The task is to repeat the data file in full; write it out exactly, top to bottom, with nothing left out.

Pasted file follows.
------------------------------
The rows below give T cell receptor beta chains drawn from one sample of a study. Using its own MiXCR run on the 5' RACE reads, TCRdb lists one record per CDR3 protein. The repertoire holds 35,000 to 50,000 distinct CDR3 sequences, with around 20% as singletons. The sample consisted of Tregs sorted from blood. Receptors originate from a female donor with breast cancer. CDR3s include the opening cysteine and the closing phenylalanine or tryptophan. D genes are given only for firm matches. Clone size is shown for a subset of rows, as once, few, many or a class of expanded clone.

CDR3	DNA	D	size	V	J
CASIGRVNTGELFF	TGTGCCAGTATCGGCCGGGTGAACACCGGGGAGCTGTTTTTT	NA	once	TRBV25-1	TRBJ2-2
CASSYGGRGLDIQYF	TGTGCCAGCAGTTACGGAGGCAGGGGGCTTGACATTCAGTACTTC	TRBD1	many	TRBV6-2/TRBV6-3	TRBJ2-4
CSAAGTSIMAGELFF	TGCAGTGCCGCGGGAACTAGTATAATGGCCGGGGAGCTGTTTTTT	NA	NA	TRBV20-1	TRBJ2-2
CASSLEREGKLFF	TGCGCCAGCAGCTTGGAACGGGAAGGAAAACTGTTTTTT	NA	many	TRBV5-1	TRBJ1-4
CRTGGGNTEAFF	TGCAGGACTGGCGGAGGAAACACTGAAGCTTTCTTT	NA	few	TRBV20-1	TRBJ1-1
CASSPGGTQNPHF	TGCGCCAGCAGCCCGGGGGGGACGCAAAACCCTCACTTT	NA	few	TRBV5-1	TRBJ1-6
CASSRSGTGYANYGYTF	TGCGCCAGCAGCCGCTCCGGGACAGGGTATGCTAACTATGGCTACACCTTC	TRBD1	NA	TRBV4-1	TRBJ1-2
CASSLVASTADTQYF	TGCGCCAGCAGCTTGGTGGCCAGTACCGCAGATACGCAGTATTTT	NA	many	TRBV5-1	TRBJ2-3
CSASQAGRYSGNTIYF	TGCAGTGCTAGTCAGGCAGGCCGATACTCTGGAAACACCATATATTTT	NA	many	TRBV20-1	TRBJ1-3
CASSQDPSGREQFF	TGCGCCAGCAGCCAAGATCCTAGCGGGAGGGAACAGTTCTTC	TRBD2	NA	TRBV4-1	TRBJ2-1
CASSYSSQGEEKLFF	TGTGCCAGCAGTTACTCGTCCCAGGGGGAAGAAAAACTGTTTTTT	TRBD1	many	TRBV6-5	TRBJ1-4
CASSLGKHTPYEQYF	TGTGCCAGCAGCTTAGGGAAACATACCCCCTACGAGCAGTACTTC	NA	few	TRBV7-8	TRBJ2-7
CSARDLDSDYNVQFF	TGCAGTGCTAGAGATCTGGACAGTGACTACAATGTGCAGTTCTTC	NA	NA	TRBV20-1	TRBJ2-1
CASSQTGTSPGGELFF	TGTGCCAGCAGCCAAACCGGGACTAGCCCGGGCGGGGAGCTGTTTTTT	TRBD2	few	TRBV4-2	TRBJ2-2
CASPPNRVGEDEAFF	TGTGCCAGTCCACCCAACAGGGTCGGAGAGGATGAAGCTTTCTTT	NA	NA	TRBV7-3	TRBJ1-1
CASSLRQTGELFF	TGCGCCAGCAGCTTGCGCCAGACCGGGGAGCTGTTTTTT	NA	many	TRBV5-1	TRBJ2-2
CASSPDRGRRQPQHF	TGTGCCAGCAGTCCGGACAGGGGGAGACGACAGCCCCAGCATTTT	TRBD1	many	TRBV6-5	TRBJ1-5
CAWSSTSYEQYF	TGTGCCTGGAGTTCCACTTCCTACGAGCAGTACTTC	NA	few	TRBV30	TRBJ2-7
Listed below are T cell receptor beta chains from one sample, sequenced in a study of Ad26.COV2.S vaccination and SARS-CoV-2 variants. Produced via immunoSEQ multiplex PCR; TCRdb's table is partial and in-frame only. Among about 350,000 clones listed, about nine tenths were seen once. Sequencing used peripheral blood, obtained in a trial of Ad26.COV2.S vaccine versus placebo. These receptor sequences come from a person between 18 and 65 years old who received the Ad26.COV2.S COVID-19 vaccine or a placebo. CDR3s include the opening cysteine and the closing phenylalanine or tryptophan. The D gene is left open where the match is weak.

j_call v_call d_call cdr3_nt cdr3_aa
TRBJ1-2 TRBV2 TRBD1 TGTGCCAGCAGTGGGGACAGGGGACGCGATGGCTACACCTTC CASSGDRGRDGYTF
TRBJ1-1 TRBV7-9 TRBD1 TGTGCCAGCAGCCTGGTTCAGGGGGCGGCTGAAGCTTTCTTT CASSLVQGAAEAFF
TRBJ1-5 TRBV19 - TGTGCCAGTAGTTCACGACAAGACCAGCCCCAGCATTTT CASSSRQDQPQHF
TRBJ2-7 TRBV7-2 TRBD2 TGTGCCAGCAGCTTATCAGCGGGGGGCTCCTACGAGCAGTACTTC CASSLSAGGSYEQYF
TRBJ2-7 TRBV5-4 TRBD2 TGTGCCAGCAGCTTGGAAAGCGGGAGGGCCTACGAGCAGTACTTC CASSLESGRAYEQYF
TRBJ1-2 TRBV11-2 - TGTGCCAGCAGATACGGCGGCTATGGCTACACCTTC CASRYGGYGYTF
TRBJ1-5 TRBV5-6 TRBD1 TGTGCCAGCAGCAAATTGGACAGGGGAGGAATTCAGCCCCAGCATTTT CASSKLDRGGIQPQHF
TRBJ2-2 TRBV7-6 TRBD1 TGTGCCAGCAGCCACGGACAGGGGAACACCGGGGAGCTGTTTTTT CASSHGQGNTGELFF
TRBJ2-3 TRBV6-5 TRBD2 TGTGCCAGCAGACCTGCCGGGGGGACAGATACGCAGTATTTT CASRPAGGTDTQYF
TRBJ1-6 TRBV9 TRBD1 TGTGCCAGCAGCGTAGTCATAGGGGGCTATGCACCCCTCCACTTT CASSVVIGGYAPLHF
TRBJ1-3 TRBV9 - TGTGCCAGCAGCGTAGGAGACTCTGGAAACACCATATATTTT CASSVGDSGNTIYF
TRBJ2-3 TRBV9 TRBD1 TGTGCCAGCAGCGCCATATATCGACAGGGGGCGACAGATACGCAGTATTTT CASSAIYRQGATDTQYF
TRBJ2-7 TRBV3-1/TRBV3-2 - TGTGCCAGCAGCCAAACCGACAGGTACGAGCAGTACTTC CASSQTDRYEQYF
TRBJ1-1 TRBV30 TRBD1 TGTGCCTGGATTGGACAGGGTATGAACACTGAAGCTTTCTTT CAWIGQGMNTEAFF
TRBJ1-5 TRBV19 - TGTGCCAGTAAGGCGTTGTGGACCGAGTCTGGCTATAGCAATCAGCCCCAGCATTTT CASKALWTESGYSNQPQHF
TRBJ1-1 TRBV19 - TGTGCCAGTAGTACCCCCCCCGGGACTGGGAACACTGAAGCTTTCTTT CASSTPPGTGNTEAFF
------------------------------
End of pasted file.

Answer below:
The rows below give T cell receptor beta chains drawn from one sample of a study. Using its own MiXCR run on the 5' RACE reads, TCRdb lists one record per CDR3 protein. The repertoire holds 35,000 to 50,000 distinct CDR3 sequences, with around 20% as singletons. The sample consisted of Tregs sorted from blood. Receptors originate from a female donor with breast cancer. CDR3s include the opening cysteine and the closing phenylalanine or tryptophan. D genes are given only for firm matches. Clone size is shown for a subset of rows, as once, few, many or a class of expanded clone.

CDR3	DNA	D	size	V	J
CASIGRVNTGELFF	TGTGCCAGTATCGGCCGGGTGAACACCGGGGAGCTGTTTTTT	NA	once	TRBV25-1	TRBJ2-2
CASSYGGRGLDIQYF	TGTGCCAGCAGTTACGGAGGCAGGGGGCTTGACATTCAGTACTTC	TRBD1	many	TRBV6-2/TRBV6-3	TRBJ2-4
CSAAGTSIMAGELFF	TGCAGTGCCGCGGGAACTAGTATAATGGCCGGGGAGCTGTTTTTT	NA	NA	TRBV20-1	TRBJ2-2
CASSLEREGKLFF	TGCGCCAGCAGCTTGGAACGGGAAGGAAAACTGTTTTTT	NA	many	TRBV5-1	TRBJ1-4
CRTGGGNTEAFF	TGCAGGACTGGCGGAGGAAACACTGAAGCTTTCTTT	NA	few	TRBV20-1	TRBJ1-1
CASSPGGTQNPHF	TGCGCCAGCAGCCCGGGGGGGACGCAAAACCCTCACTTT	NA	few	TRBV5-1	TRBJ1-6
CASSRSGTGYANYGYTF	TGCGCCAGCAGCCGCTCCGGGACAGGGTATGCTAACTATGGCTACACCTTC	TRBD1	NA	TRBV4-1	TRBJ1-2
CASSLVASTADTQYF	TGCGCCAGCAGCTTGGTGGCCAGTACCGCAGATACGCAGTATTTT	NA	many	TRBV5-1	TRBJ2-3
CSASQAGRYSGNTIYF	TGCAGTGCTAGTCAGGCAGGCCGATACTCTGGAAACACCATATATTTT	NA	many	TRBV20-1	TRBJ1-3
CASSQDPSGREQFF	TGCGCCAGCAGCCAAGATCCTAGCGGGAGGGAACAGTTCTTC	TRBD2	NA	TRBV4-1	TRBJ2-1
CASSYSSQGEEKLFF	TGTGCCAGCAGTTACTCGTCCCAGGGGGAAGAAAAACTGTTTTTT	TRBD1	many	TRBV6-5	TRBJ1-4
CASSLGKHTPYEQYF	TGTGCCAGCAGCTTAGGGAAACATACCCCCTACGAGCAGTACTTC	NA	few	TRBV7-8	TRBJ2-7
CSARDLDSDYNVQFF	TGCAGTGCTAGAGATCTGGACAGTGACTACAATGTGCAGTTCTTC	NA	NA	TRBV20-1	TRBJ2-1
CASSQTGTSPGGELFF	TGTGCCAGCAGCCAAACCGGGACTAGCCCGGGCGGGGAGCTGTTTTTT	TRBD2	few	TRBV4-2	TRBJ2-2
CASPPNRVGEDEAFF	TGTGCCAGTCCACCCAACAGGGTCGGAGAGGATGAAGCTTTCTTT	NA	NA	TRBV7-3	TRBJ1-1
CASSLRQTGELFF	TGCGCCAGCAGCTTGCGCCAGACCGGGGAGCTGTTTTTT	NA	many	TRBV5-1	TRBJ2-2
CASSPDRGRRQPQHF	TGTGCCAGCAGTCCGGACAGGGGGAGACGACAGCCCCAGCATTTT	TRBD1	many	TRBV6-5	TRBJ1-5
CAWSSTSYEQYF	TGTGCCTGGAGTTCCACTTCCTACGAGCAGTACTTC	NA	few	TRBV30	TRBJ2-7
Listed below are T cell receptor beta chains from one sample, sequenced in a study of Ad26.COV2.S vaccination and SARS-CoV-2 variants. Produced via immunoSEQ multiplex PCR; TCRdb's table is partial and in-frame only. Among about 350,000 clones listed, about nine tenths were seen once. Sequencing used peripheral blood, obtained in a trial of Ad26.COV2.S vaccine versus placebo. These receptor sequences come from a person between 18 and 65 years old who received the Ad26.COV2.S COVID-19 vaccine or a placebo. CDR3s include the opening cysteine and the closing phenylalanine or tryptophan. The D gene is left open where the match is weak.

j_call v_call d_call cdr3_nt cdr3_aa
TRBJ1-2 TRBV2 TRBD1 TGTGCCAGCAGTGGGGACAGGGGACGCGATGGCTACACCTTC CASSGDRGRDGYTF
TRBJ1-1 TRBV7-9 TRBD1 TGTGCCAGCAGCCTGGTTCAGGGGGCGGCTGAAGCTTTCTTT CASSLVQGAAEAFF
TRBJ1-5 TRBV19 - TGTGCCAGTAGTTCACGACAAGACCAGCCCCAGCATTTT CASSSRQDQPQHF
TRBJ2-7 TRBV7-2 TRBD2 TGTGCCAGCAGCTTATCAGCGGGGGGCTCCTACGAGCAGTACTTC CASSLSAGGSYEQYF
TRBJ2-7 TRBV5-4 TRBD2 TGTGCCAGCAGCTTGGAAAGCGGGAGGGCCTACGAGCAGTACTTC CASSLESGRAYEQYF
TRBJ1-2 TRBV11-2 - TGTGCCAGCAGATACGGCGGCTATGGCTACACCTTC CASRYGGYGYTF
TRBJ1-5 TRBV5-6 TRBD1 TGTGCCAGCAGCAAATTGGACAGGGGAGGAATTCAGCCCCAGCATTTT CASSKLDRGGIQPQHF
TRBJ2-2 TRBV7-6 TRBD1 TGTGCCAGCAGCCACGGACAGGGGAACACCGGGGAGCTGTTTTTT CASSHGQGNTGELFF
TRBJ2-3 TRBV6-5 TRBD2 TGTGCCAGCAGACCTGCCGGGGGGACAGATACGCAGTATTTT CASRPAGGTDTQYF
TRBJ1-6 TRBV9 TRBD1 TGTGCCAGCAGCGTAGTCATAGGGGGCTATGCACCCCTCCACTTT CASSVVIGGYAPLHF
TRBJ1-3 TRBV9 - TGTGCCAGCAGCGTAGGAGACTCTGGAAACACCATATATTTT CASSVGDSGNTIYF
TRBJ2-3 TRBV9 TRBD1 TGTGCCAGCAGCGCCATATATCGACAGGGGGCGACAGATACGCAGTATTTT CASSAIYRQGATDTQYF
TRBJ2-7 TRBV3-1/TRBV3-2 - TGTGCCAGCAGCCAAACCGACAGGTACGAGCAGTACTTC CASSQTDRYEQYF
TRBJ1-1 TRBV30 TRBD1 TGTGCCTGGATTGGACAGGGTATGAACACTGAAGCTTTCTTT CAWIGQGMNTEAFF
TRBJ1-5 TRBV19 - TGTGCCAGTAAGGCGTTGTGGACCGAGTCTGGCTATAGCAATCAGCCCCAGCATTTT CASKALWTESGYSNQPQHF
TRBJ1-1 TRBV19 - TGTGCCAGTAGTACCCCCCCCGGGACTGGGAACACTGAAGCTTTCTTT CASSTPPGTGNTEAFF